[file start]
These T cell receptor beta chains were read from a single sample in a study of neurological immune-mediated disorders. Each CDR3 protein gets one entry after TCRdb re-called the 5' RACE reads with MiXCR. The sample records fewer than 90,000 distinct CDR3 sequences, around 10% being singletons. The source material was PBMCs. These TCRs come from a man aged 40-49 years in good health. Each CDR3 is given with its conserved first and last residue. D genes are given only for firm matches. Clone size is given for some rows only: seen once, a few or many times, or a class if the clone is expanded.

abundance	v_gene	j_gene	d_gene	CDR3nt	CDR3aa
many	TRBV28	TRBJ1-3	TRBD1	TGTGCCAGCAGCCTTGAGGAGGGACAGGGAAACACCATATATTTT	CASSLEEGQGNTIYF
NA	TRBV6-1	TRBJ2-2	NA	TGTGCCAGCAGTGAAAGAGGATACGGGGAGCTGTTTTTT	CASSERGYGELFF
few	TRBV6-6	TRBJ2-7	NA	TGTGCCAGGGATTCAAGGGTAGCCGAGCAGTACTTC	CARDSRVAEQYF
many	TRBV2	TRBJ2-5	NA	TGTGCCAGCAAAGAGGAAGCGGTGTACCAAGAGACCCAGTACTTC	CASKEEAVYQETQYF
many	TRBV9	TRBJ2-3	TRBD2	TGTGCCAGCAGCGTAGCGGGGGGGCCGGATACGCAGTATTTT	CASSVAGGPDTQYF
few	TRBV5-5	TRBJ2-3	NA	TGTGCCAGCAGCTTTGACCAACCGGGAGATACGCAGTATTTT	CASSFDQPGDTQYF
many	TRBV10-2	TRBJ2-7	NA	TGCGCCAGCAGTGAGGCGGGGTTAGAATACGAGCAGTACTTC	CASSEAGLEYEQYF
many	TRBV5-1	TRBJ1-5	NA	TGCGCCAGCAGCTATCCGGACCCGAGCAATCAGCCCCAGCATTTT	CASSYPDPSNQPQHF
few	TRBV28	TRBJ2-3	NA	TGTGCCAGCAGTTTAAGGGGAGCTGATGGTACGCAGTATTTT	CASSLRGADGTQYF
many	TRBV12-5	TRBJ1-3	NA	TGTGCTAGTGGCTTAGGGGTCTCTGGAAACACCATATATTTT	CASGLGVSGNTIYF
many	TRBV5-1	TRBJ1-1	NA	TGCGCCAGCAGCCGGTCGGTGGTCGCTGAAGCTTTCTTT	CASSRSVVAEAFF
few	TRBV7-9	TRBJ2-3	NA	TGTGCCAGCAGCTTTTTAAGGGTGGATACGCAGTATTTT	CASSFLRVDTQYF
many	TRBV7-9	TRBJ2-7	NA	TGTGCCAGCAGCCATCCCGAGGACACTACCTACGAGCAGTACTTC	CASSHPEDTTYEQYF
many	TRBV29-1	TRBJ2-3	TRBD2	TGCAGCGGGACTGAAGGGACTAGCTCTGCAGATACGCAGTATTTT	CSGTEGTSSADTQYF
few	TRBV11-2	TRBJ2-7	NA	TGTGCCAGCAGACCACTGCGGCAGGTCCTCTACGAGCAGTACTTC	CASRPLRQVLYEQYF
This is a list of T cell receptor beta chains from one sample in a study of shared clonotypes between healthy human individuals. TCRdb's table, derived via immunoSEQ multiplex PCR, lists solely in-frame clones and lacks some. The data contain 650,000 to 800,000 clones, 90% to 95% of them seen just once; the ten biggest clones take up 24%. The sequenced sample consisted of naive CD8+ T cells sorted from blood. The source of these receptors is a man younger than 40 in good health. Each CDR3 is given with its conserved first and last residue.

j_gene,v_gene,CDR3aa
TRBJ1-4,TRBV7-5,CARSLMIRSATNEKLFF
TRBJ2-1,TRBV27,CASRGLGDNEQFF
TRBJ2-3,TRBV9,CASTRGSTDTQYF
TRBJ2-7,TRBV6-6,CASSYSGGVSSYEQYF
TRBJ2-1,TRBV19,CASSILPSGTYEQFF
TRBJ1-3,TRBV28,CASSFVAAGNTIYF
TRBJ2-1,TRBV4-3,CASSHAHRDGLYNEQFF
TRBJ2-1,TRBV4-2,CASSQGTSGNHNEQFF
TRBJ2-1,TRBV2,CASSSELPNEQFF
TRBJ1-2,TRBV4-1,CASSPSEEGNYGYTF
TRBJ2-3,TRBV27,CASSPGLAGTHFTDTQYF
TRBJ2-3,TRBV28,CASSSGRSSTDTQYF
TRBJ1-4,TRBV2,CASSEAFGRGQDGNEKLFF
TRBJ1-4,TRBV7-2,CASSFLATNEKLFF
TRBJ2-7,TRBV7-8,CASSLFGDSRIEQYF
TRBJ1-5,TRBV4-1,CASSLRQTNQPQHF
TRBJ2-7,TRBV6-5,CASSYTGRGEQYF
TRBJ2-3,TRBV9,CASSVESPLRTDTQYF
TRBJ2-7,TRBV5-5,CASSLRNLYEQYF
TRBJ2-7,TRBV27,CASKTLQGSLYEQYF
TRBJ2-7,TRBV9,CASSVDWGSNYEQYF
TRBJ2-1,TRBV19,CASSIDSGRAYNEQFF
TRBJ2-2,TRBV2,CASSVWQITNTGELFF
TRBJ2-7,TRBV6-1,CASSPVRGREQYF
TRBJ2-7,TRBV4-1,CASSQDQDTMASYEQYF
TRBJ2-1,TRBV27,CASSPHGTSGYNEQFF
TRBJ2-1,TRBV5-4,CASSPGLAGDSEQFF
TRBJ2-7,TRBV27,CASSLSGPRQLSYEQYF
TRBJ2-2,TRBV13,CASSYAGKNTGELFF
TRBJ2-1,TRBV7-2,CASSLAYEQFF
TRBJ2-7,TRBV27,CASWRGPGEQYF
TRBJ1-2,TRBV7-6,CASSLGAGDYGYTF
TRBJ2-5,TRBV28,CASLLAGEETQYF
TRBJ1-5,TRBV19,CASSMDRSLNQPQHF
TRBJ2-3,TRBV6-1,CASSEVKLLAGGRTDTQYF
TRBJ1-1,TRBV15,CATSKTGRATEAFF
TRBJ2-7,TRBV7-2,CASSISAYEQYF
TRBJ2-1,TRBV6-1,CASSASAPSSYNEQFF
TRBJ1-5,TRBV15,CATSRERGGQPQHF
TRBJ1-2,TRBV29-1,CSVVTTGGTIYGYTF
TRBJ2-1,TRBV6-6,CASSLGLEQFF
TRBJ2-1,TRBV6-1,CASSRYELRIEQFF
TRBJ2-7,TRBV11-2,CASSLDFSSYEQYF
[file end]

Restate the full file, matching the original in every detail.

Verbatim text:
These T cell receptor beta chains were read from a single sample in a study of neurological immune-mediated disorders. Each CDR3 protein gets one entry after TCRdb re-called the 5' RACE reads with MiXCR. The sample records fewer than 90,000 distinct CDR3 sequences, around 10% being singletons. The source material was PBMCs. These TCRs come from a man aged 40-49 years in good health. Each CDR3 is given with its conserved first and last residue. D genes are given only for firm matches. Clone size is given for some rows only: seen once, a few or many times, or a class if the clone is expanded.

abundance	v_gene	j_gene	d_gene	CDR3nt	CDR3aa
many	TRBV28	TRBJ1-3	TRBD1	TGTGCCAGCAGCCTTGAGGAGGGACAGGGAAACACCATATATTTT	CASSLEEGQGNTIYF
NA	TRBV6-1	TRBJ2-2	NA	TGTGCCAGCAGTGAAAGAGGATACGGGGAGCTGTTTTTT	CASSERGYGELFF
few	TRBV6-6	TRBJ2-7	NA	TGTGCCAGGGATTCAAGGGTAGCCGAGCAGTACTTC	CARDSRVAEQYF
many	TRBV2	TRBJ2-5	NA	TGTGCCAGCAAAGAGGAAGCGGTGTACCAAGAGACCCAGTACTTC	CASKEEAVYQETQYF
many	TRBV9	TRBJ2-3	TRBD2	TGTGCCAGCAGCGTAGCGGGGGGGCCGGATACGCAGTATTTT	CASSVAGGPDTQYF
few	TRBV5-5	TRBJ2-3	NA	TGTGCCAGCAGCTTTGACCAACCGGGAGATACGCAGTATTTT	CASSFDQPGDTQYF
many	TRBV10-2	TRBJ2-7	NA	TGCGCCAGCAGTGAGGCGGGGTTAGAATACGAGCAGTACTTC	CASSEAGLEYEQYF
many	TRBV5-1	TRBJ1-5	NA	TGCGCCAGCAGCTATCCGGACCCGAGCAATCAGCCCCAGCATTTT	CASSYPDPSNQPQHF
few	TRBV28	TRBJ2-3	NA	TGTGCCAGCAGTTTAAGGGGAGCTGATGGTACGCAGTATTTT	CASSLRGADGTQYF
many	TRBV12-5	TRBJ1-3	NA	TGTGCTAGTGGCTTAGGGGTCTCTGGAAACACCATATATTTT	CASGLGVSGNTIYF
many	TRBV5-1	TRBJ1-1	NA	TGCGCCAGCAGCCGGTCGGTGGTCGCTGAAGCTTTCTTT	CASSRSVVAEAFF
few	TRBV7-9	TRBJ2-3	NA	TGTGCCAGCAGCTTTTTAAGGGTGGATACGCAGTATTTT	CASSFLRVDTQYF
many	TRBV7-9	TRBJ2-7	NA	TGTGCCAGCAGCCATCCCGAGGACACTACCTACGAGCAGTACTTC	CASSHPEDTTYEQYF
many	TRBV29-1	TRBJ2-3	TRBD2	TGCAGCGGGACTGAAGGGACTAGCTCTGCAGATACGCAGTATTTT	CSGTEGTSSADTQYF
few	TRBV11-2	TRBJ2-7	NA	TGTGCCAGCAGACCACTGCGGCAGGTCCTCTACGAGCAGTACTTC	CASRPLRQVLYEQYF
This is a list of T cell receptor beta chains from one sample in a study of shared clonotypes between healthy human individuals. TCRdb's table, derived via immunoSEQ multiplex PCR, lists solely in-frame clones and lacks some. The data contain 650,000 to 800,000 clones, 90% to 95% of them seen just once; the ten biggest clones take up 24%. The sequenced sample consisted of naive CD8+ T cells sorted from blood. The source of these receptors is a man younger than 40 in good health. Each CDR3 is given with its conserved first and last residue.

j_gene,v_gene,CDR3aa
TRBJ1-4,TRBV7-5,CARSLMIRSATNEKLFF
TRBJ2-1,TRBV27,CASRGLGDNEQFF
TRBJ2-3,TRBV9,CASTRGSTDTQYF
TRBJ2-7,TRBV6-6,CASSYSGGVSSYEQYF
TRBJ2-1,TRBV19,CASSILPSGTYEQFF
TRBJ1-3,TRBV28,CASSFVAAGNTIYF
TRBJ2-1,TRBV4-3,CASSHAHRDGLYNEQFF
TRBJ2-1,TRBV4-2,CASSQGTSGNHNEQFF
TRBJ2-1,TRBV2,CASSSELPNEQFF
TRBJ1-2,TRBV4-1,CASSPSEEGNYGYTF
TRBJ2-3,TRBV27,CASSPGLAGTHFTDTQYF
TRBJ2-3,TRBV28,CASSSGRSSTDTQYF
TRBJ1-4,TRBV2,CASSEAFGRGQDGNEKLFF
TRBJ1-4,TRBV7-2,CASSFLATNEKLFF
TRBJ2-7,TRBV7-8,CASSLFGDSRIEQYF
TRBJ1-5,TRBV4-1,CASSLRQTNQPQHF
TRBJ2-7,TRBV6-5,CASSYTGRGEQYF
TRBJ2-3,TRBV9,CASSVESPLRTDTQYF
TRBJ2-7,TRBV5-5,CASSLRNLYEQYF
TRBJ2-7,TRBV27,CASKTLQGSLYEQYF
TRBJ2-7,TRBV9,CASSVDWGSNYEQYF
TRBJ2-1,TRBV19,CASSIDSGRAYNEQFF
TRBJ2-2,TRBV2,CASSVWQITNTGELFF
TRBJ2-7,TRBV6-1,CASSPVRGREQYF
TRBJ2-7,TRBV4-1,CASSQDQDTMASYEQYF
TRBJ2-1,TRBV27,CASSPHGTSGYNEQFF
TRBJ2-1,TRBV5-4,CASSPGLAGDSEQFF
TRBJ2-7,TRBV27,CASSLSGPRQLSYEQYF
TRBJ2-2,TRBV13,CASSYAGKNTGELFF
TRBJ2-1,TRBV7-2,CASSLAYEQFF
TRBJ2-7,TRBV27,CASWRGPGEQYF
TRBJ1-2,TRBV7-6,CASSLGAGDYGYTF
TRBJ2-5,TRBV28,CASLLAGEETQYF
TRBJ1-5,TRBV19,CASSMDRSLNQPQHF
TRBJ2-3,TRBV6-1,CASSEVKLLAGGRTDTQYF
TRBJ1-1,TRBV15,CATSKTGRATEAFF
TRBJ2-7,TRBV7-2,CASSISAYEQYF
TRBJ2-1,TRBV6-1,CASSASAPSSYNEQFF
TRBJ1-5,TRBV15,CATSRERGGQPQHF
TRBJ1-2,TRBV29-1,CSVVTTGGTIYGYTF
TRBJ2-1,TRBV6-6,CASSLGLEQFF
TRBJ2-1,TRBV6-1,CASSRYELRIEQFF
TRBJ2-7,TRBV11-2,CASSLDFSSYEQYF